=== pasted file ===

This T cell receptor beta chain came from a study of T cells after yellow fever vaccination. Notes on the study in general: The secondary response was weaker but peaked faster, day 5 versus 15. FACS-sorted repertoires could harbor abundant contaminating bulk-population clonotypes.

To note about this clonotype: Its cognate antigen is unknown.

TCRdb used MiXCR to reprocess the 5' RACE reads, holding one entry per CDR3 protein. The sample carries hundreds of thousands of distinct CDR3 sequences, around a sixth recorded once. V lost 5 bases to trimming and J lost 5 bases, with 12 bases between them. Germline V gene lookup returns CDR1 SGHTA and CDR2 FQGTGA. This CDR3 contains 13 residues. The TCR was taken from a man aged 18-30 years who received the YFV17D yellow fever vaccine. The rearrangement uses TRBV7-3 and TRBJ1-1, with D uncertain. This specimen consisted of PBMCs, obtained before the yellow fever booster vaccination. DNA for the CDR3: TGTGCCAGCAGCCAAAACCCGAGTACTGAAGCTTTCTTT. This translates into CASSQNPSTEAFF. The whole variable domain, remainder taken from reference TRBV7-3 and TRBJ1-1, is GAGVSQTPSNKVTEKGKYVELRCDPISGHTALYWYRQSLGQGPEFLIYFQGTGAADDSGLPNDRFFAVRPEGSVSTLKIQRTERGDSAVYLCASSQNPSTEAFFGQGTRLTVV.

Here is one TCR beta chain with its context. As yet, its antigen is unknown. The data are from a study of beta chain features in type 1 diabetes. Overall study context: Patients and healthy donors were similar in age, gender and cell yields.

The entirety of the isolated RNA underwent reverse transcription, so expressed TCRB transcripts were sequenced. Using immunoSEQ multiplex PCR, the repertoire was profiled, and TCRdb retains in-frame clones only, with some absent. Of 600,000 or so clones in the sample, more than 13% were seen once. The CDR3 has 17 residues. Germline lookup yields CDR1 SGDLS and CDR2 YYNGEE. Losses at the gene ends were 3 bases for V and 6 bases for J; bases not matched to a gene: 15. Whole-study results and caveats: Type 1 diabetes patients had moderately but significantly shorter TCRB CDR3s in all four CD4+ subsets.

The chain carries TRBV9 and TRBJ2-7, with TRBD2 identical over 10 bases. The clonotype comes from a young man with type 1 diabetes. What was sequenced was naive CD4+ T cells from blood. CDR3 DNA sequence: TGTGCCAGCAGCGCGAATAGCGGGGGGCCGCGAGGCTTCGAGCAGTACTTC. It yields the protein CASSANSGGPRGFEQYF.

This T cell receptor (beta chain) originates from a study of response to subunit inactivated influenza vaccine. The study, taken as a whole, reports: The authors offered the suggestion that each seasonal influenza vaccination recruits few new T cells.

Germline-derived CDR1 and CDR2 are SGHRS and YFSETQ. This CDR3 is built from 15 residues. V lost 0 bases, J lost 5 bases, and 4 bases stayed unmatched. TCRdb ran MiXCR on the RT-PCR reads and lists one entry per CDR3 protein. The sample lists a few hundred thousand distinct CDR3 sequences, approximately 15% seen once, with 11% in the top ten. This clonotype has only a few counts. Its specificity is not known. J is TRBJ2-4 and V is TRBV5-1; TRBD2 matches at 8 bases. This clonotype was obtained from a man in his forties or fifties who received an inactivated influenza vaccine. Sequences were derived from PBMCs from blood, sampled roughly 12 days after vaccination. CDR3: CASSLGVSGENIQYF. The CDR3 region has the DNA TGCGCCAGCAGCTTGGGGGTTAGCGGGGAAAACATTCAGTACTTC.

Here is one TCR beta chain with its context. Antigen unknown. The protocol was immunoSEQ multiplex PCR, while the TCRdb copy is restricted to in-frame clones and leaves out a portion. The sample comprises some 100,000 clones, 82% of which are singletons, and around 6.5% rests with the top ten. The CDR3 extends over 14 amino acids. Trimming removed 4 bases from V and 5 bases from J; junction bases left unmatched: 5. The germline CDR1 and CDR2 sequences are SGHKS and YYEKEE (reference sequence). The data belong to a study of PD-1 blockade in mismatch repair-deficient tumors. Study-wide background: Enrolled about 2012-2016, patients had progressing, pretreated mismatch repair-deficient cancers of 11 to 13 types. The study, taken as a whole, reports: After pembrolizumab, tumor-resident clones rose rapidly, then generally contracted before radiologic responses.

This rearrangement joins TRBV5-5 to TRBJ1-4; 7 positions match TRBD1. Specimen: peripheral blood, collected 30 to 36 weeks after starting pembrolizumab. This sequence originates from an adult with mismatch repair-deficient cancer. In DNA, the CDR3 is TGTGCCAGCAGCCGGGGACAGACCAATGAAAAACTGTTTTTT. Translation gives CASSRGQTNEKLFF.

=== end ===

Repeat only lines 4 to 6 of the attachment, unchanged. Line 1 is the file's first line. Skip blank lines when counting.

Here is one TCR beta chain with its context. As yet, its antigen is unknown. The data are from a study of beta chain features in type 1 diabetes. Overall study context: Patients and healthy donors were similar in age, gender and cell yields.

The entirety of the isolated RNA underwent reverse transcription, so expressed TCRB transcripts were sequenced. Using immunoSEQ multiplex PCR, the repertoire was profiled, and TCRdb retains in-frame clones only, with some absent. Of 600,000 or so clones in the sample, more than 13% were seen once. The CDR3 has 17 residues. Germline lookup yields CDR1 SGDLS and CDR2 YYNGEE. Losses at the gene ends were 3 bases for V and 6 bases for J; bases not matched to a gene: 15. Whole-study results and caveats: Type 1 diabetes patients had moderately but significantly shorter TCRB CDR3s in all four CD4+ subsets.

The chain carries TRBV9 and TRBJ2-7, with TRBD2 identical over 10 bases. The clonotype comes from a young man with type 1 diabetes. What was sequenced was naive CD4+ T cells from blood. CDR3 DNA sequence: TGTGCCAGCAGCGCGAATAGCGGGGGGCCGCGAGGCTTCGAGCAGTACTTC. It yields the protein CASSANSGGPRGFEQYF.